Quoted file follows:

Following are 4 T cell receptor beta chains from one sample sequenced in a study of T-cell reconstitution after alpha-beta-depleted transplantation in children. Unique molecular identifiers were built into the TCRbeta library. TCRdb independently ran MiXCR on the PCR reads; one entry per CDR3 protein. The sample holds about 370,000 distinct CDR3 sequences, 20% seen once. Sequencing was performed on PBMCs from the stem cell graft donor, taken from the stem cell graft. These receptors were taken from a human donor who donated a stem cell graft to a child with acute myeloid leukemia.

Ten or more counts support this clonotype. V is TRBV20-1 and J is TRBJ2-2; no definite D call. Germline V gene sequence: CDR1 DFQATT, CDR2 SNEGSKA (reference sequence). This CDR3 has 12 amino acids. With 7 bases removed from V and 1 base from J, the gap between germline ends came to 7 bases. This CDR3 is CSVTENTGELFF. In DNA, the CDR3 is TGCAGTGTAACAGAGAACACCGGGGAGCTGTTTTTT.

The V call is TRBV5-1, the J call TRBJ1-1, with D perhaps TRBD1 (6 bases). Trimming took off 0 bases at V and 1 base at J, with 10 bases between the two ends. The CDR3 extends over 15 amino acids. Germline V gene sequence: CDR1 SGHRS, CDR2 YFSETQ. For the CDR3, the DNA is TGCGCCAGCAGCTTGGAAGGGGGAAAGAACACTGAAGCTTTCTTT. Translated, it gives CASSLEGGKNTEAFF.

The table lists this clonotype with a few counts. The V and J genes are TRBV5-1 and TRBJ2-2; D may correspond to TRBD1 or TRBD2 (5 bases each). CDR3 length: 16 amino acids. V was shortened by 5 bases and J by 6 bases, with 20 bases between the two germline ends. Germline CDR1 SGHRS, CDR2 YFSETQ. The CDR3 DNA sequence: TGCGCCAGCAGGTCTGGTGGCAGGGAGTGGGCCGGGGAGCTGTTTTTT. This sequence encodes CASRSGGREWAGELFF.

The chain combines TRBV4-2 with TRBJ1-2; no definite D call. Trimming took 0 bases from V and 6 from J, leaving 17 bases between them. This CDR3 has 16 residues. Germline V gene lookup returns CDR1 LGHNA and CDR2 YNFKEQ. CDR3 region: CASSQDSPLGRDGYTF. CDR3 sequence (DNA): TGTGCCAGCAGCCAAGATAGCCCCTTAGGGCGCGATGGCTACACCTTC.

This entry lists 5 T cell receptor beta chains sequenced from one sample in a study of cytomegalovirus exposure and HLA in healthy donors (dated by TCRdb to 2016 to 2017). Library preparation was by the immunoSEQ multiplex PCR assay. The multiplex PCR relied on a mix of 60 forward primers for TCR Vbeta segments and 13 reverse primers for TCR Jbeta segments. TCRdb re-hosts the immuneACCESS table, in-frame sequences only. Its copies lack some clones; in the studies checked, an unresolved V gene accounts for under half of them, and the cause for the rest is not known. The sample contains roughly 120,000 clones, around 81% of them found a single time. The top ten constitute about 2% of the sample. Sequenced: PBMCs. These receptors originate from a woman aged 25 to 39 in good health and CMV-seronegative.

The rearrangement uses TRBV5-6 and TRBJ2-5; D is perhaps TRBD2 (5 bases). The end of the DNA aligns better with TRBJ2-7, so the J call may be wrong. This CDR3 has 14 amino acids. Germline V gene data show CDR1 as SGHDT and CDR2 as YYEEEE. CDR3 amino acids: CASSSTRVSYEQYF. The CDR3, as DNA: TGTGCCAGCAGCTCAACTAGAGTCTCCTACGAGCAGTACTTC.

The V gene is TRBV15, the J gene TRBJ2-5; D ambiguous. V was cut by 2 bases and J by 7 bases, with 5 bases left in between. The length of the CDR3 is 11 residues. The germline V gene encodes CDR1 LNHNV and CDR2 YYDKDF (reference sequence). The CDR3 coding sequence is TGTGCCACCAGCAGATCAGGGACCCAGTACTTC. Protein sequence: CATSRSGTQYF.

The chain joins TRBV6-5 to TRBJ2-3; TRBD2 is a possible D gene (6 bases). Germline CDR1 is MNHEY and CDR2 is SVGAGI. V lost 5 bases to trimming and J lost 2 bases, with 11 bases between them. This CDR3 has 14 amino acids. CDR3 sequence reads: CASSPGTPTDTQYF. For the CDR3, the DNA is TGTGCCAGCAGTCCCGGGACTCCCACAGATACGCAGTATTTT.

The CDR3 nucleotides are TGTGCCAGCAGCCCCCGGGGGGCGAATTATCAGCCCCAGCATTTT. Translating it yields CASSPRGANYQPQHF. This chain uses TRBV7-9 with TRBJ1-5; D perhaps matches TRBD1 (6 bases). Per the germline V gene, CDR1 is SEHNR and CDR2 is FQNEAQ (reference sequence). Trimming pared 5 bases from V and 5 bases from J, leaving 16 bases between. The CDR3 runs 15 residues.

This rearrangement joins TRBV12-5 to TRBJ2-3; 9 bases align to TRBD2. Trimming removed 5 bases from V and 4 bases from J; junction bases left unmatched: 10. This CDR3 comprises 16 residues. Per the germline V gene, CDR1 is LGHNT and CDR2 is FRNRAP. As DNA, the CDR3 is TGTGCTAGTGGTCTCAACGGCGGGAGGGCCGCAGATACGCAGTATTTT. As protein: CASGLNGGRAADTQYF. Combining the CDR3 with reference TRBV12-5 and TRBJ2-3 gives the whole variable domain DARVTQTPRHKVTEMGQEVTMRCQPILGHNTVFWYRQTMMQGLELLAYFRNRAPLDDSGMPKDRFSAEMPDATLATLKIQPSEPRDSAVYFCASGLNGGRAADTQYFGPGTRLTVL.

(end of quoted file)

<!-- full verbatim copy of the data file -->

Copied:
Following are 4 T cell receptor beta chains from one sample sequenced in a study of T-cell reconstitution after alpha-beta-depleted transplantation in children. Unique molecular identifiers were built into the TCRbeta library. TCRdb independently ran MiXCR on the PCR reads; one entry per CDR3 protein. The sample holds about 370,000 distinct CDR3 sequences, 20% seen once. Sequencing was performed on PBMCs from the stem cell graft donor, taken from the stem cell graft. These receptors were taken from a human donor who donated a stem cell graft to a child with acute myeloid leukemia.

Ten or more counts support this clonotype. V is TRBV20-1 and J is TRBJ2-2; no definite D call. Germline V gene sequence: CDR1 DFQATT, CDR2 SNEGSKA (reference sequence). This CDR3 has 12 amino acids. With 7 bases removed from V and 1 base from J, the gap between germline ends came to 7 bases. This CDR3 is CSVTENTGELFF. In DNA, the CDR3 is TGCAGTGTAACAGAGAACACCGGGGAGCTGTTTTTT.

The V call is TRBV5-1, the J call TRBJ1-1, with D perhaps TRBD1 (6 bases). Trimming took off 0 bases at V and 1 base at J, with 10 bases between the two ends. The CDR3 extends over 15 amino acids. Germline V gene sequence: CDR1 SGHRS, CDR2 YFSETQ. For the CDR3, the DNA is TGCGCCAGCAGCTTGGAAGGGGGAAAGAACACTGAAGCTTTCTTT. Translated, it gives CASSLEGGKNTEAFF.

The table lists this clonotype with a few counts. The V and J genes are TRBV5-1 and TRBJ2-2; D may correspond to TRBD1 or TRBD2 (5 bases each). CDR3 length: 16 amino acids. V was shortened by 5 bases and J by 6 bases, with 20 bases between the two germline ends. Germline CDR1 SGHRS, CDR2 YFSETQ. The CDR3 DNA sequence: TGCGCCAGCAGGTCTGGTGGCAGGGAGTGGGCCGGGGAGCTGTTTTTT. This sequence encodes CASRSGGREWAGELFF.

The chain combines TRBV4-2 with TRBJ1-2; no definite D call. Trimming took 0 bases from V and 6 from J, leaving 17 bases between them. This CDR3 has 16 residues. Germline V gene lookup returns CDR1 LGHNA and CDR2 YNFKEQ. CDR3 region: CASSQDSPLGRDGYTF. CDR3 sequence (DNA): TGTGCCAGCAGCCAAGATAGCCCCTTAGGGCGCGATGGCTACACCTTC.

This entry lists 5 T cell receptor beta chains sequenced from one sample in a study of cytomegalovirus exposure and HLA in healthy donors (dated by TCRdb to 2016 to 2017). Library preparation was by the immunoSEQ multiplex PCR assay. The multiplex PCR relied on a mix of 60 forward primers for TCR Vbeta segments and 13 reverse primers for TCR Jbeta segments. TCRdb re-hosts the immuneACCESS table, in-frame sequences only. Its copies lack some clones; in the studies checked, an unresolved V gene accounts for under half of them, and the cause for the rest is not known. The sample contains roughly 120,000 clones, around 81% of them found a single time. The top ten constitute about 2% of the sample. Sequenced: PBMCs. These receptors originate from a woman aged 25 to 39 in good health and CMV-seronegative.

The rearrangement uses TRBV5-6 and TRBJ2-5; D is perhaps TRBD2 (5 bases). The end of the DNA aligns better with TRBJ2-7, so the J call may be wrong. This CDR3 has 14 amino acids. Germline V gene data show CDR1 as SGHDT and CDR2 as YYEEEE. CDR3 amino acids: CASSSTRVSYEQYF. The CDR3, as DNA: TGTGCCAGCAGCTCAACTAGAGTCTCCTACGAGCAGTACTTC.

The V gene is TRBV15, the J gene TRBJ2-5; D ambiguous. V was cut by 2 bases and J by 7 bases, with 5 bases left in between. The length of the CDR3 is 11 residues. The germline V gene encodes CDR1 LNHNV and CDR2 YYDKDF (reference sequence). The CDR3 coding sequence is TGTGCCACCAGCAGATCAGGGACCCAGTACTTC. Protein sequence: CATSRSGTQYF.

The chain joins TRBV6-5 to TRBJ2-3; TRBD2 is a possible D gene (6 bases). Germline CDR1 is MNHEY and CDR2 is SVGAGI. V lost 5 bases to trimming and J lost 2 bases, with 11 bases between them. This CDR3 has 14 amino acids. CDR3 sequence reads: CASSPGTPTDTQYF. For the CDR3, the DNA is TGTGCCAGCAGTCCCGGGACTCCCACAGATACGCAGTATTTT.

The CDR3 nucleotides are TGTGCCAGCAGCCCCCGGGGGGCGAATTATCAGCCCCAGCATTTT. Translating it yields CASSPRGANYQPQHF. This chain uses TRBV7-9 with TRBJ1-5; D perhaps matches TRBD1 (6 bases). Per the germline V gene, CDR1 is SEHNR and CDR2 is FQNEAQ (reference sequence). Trimming pared 5 bases from V and 5 bases from J, leaving 16 bases between. The CDR3 runs 15 residues.

This rearrangement joins TRBV12-5 to TRBJ2-3; 9 bases align to TRBD2. Trimming removed 5 bases from V and 4 bases from J; junction bases left unmatched: 10. This CDR3 comprises 16 residues. Per the germline V gene, CDR1 is LGHNT and CDR2 is FRNRAP. As DNA, the CDR3 is TGTGCTAGTGGTCTCAACGGCGGGAGGGCCGCAGATACGCAGTATTTT. As protein: CASGLNGGRAADTQYF. Combining the CDR3 with reference TRBV12-5 and TRBJ2-3 gives the whole variable domain DARVTQTPRHKVTEMGQEVTMRCQPILGHNTVFWYRQTMMQGLELLAYFRNRAPLDDSGMPKDRFSAEMPDATLATLKIQPSEPRDSAVYFCASGLNGGRAADTQYFGPGTRLTVL.